Endless studies show the physical, mental and longevity-based benefits of working out, while plenty suggest that avoiding activity is bad. But read one headline about someone collapsing after a row, or talk to someone whose friend got stress fractures from running, and it sticks in the mind. So, how risky is training too hard? And is there a way to make sure you never cross that red line into dangerous territory?
Experts recommend that healthy adults aim for at least 150 minutes of moderate-intensity activity, or 75 minutes of vigorous-intensity activity, a week – but doesn’t suggest where to stop. This is because the ability to handle excess exertion depends on many varied factors, including how much sleep, food, work and stress you are packing into your days.
The exact causes of “overtraining”, in the sense of doing too much over an extended period, are still being debated . Some experts theorise that it’s all about the central nervous system; others suggest the intestinal microbiota are involved. Whatever the case, it can play havoc with the rest of your life, making you moody, tired or injury-prone.
The best advice is to pay attention when you feel sluggish or under the weather and back off a bit. If you are a runner, this can also help with the common complaint of shin splints – when the muscles, tendons and bone tissue around the tibia became inflamed – or more serious stress fractures, which are tiny cracks in the bone itself. The latter, which can be due to a sudden increase in training volume and intensity, won’t heal until you ease off – so do your best to avoid them by not pushing too hard, too fast.
“The obvious risk factors are linked to impact and exertion,” says Steve Hoyles, a personal trainer and gym owner. “Running is a high-impact activity and analysis shows that novice runners suffer an average of 19.2 injuries per 1,000 hours whereas in gym users the average is 4.3 injuries per 1,000 hours .
Swimming and cycling are low‑impact, but offer limited strength benefits. Combining these with a form of resistance training would be helpful. Strong muscles, bones and connective tissues are more resistant to injury than weaker tissues, so prioritise some form of strength training, regardless of your exercise of choice.”
What about more serious issues? If you are concerned at all that physical exertion will overtax your body, check first with a medical professional. But if you don’t have existing problems, the chances of something going wrong are very low. A 2020 analysis from the AHA on the benefits of exercise suggested that the most common cause of sudden cardiac death related to exercise in middle-aged and older adults was the presence of atherosclerosis, or plaque buildup in the arteries.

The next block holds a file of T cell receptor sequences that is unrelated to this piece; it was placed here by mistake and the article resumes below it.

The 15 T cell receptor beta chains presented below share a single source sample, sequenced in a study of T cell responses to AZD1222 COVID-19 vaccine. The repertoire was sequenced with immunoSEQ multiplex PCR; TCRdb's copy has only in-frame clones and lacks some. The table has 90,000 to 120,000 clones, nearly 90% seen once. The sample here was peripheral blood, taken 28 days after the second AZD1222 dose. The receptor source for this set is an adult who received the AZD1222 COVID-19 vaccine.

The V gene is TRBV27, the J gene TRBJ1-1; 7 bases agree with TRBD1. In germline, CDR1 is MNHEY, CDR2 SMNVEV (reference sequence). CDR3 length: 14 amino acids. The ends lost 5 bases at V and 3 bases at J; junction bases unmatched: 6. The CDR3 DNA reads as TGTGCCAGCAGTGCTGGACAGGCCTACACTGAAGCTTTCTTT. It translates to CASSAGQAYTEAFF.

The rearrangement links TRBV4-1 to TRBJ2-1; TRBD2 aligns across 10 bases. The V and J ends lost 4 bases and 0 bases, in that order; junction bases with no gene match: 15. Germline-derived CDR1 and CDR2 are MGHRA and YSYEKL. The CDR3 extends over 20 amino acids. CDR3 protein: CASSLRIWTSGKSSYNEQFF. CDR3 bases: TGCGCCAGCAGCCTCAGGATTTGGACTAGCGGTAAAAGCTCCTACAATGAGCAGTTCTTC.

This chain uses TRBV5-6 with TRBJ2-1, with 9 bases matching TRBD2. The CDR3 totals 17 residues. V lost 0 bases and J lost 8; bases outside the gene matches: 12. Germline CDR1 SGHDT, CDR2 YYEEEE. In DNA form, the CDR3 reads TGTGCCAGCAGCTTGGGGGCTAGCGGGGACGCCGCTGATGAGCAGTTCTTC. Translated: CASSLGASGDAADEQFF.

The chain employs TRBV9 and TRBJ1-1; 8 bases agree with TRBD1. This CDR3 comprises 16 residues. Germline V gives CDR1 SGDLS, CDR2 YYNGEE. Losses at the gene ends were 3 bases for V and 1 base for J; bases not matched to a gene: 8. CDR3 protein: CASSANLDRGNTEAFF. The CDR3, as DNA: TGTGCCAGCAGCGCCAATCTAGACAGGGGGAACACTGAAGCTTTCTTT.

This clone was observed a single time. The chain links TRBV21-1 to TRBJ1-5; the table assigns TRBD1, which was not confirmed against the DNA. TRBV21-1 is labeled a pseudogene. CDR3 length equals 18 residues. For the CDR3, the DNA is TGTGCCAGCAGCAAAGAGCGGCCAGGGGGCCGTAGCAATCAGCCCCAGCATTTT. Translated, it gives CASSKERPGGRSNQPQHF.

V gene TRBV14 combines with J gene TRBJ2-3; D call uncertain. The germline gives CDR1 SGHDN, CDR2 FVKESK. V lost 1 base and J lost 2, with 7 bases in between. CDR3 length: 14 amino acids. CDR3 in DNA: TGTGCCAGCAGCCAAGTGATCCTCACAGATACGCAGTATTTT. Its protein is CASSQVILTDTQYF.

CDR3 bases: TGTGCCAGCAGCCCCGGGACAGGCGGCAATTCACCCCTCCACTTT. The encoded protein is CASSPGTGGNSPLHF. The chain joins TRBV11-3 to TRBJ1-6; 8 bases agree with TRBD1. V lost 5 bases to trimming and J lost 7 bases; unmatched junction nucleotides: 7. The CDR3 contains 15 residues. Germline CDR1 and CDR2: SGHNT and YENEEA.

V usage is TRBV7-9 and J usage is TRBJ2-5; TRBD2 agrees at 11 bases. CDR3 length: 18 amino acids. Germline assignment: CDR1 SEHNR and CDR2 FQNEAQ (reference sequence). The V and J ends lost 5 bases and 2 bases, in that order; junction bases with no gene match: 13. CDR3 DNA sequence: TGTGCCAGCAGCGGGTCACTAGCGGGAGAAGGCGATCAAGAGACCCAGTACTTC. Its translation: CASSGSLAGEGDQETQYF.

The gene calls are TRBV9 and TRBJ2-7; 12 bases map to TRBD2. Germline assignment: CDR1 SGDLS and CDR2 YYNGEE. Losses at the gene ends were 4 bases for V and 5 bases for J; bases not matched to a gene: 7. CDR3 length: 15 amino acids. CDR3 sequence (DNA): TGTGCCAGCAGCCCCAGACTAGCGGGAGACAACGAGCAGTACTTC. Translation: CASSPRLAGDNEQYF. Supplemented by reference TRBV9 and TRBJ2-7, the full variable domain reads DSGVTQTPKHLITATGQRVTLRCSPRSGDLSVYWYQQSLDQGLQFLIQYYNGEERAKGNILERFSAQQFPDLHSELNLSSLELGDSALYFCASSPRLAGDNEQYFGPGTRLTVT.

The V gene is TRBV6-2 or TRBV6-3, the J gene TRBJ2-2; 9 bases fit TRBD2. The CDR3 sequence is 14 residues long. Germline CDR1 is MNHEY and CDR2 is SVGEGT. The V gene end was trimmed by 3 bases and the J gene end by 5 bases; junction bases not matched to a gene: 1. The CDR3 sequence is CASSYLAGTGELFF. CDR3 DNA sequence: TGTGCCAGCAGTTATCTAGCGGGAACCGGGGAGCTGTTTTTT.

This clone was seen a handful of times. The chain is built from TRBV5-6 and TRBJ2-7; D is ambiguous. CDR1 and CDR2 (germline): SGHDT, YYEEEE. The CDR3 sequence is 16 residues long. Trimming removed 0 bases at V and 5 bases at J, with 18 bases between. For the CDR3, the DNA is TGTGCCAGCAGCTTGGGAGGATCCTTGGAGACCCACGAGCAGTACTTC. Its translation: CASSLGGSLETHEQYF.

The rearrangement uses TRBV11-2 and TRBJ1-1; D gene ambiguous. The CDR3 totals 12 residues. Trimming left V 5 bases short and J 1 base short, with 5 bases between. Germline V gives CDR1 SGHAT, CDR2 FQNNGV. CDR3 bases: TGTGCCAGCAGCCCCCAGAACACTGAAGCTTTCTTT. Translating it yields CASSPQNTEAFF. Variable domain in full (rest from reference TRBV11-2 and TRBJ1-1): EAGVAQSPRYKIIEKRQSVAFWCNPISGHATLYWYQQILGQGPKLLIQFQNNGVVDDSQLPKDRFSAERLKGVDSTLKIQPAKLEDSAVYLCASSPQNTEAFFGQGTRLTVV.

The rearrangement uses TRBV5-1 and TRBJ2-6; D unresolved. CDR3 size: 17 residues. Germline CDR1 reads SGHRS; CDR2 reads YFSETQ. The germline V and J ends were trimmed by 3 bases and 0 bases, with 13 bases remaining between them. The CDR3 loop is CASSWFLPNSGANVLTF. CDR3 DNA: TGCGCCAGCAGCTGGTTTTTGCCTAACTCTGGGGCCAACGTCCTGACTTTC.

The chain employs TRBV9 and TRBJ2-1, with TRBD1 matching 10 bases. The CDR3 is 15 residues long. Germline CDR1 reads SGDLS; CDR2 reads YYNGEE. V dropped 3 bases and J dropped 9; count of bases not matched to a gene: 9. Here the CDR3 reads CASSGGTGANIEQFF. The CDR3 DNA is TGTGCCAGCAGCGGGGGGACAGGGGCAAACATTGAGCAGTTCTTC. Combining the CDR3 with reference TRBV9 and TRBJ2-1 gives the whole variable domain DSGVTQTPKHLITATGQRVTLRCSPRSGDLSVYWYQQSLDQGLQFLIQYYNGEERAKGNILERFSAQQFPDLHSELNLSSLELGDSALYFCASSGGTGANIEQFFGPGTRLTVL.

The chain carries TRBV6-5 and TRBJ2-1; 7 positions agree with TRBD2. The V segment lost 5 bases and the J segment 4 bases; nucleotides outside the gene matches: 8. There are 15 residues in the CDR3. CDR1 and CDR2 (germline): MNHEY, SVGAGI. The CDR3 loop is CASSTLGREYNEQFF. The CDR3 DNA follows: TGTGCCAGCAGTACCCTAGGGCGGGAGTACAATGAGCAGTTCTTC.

Crucially, men who don’t exercise regularly are most at risk of a cardiac event, while regular exercisers and women are at a “substantially” lower risk. Exercise in general lowers the risk overall. The story is similar for men and women at risk of stroke: a 2021 meta-Analysis found that heavy physical exertion increased the risk of intracerebral haemorrhage, although not other kinds. More recent computer modelling also suggests that existing plaque buildup in the carotid arteries – we have two – can be dislodged by high‑intensity exercise.
What about the headline-making cases in which a young athlete suddenly has a cardiac event on the field or pitch? In most cases , it is caused by hypertrophic cardiomyopathy, a disease in which the muscle wall of the heart thickens. These events are mercifully rare, with a 2017 study concluding that the incidence of sudden cardiac arrest during competitive sports was 0.76 cases per 100,000 athlete-years, with 43.8% of the athletes surviving until they were discharged from hospital.
The common thread in all this is: don’t start out too hard. Exercise will improve your quality of life – and almost certainly your chances of living longer – but jumping straight off the couch into a punishing high‑intensity regime ups the chance of something going wrong. By easing in and increasing the difficulty gradually, you will learn to listen to your body, which can help to warn you if something does go wrong. By not thrashing yourself from the start, you will learn to love exercise – and do it for the long haul.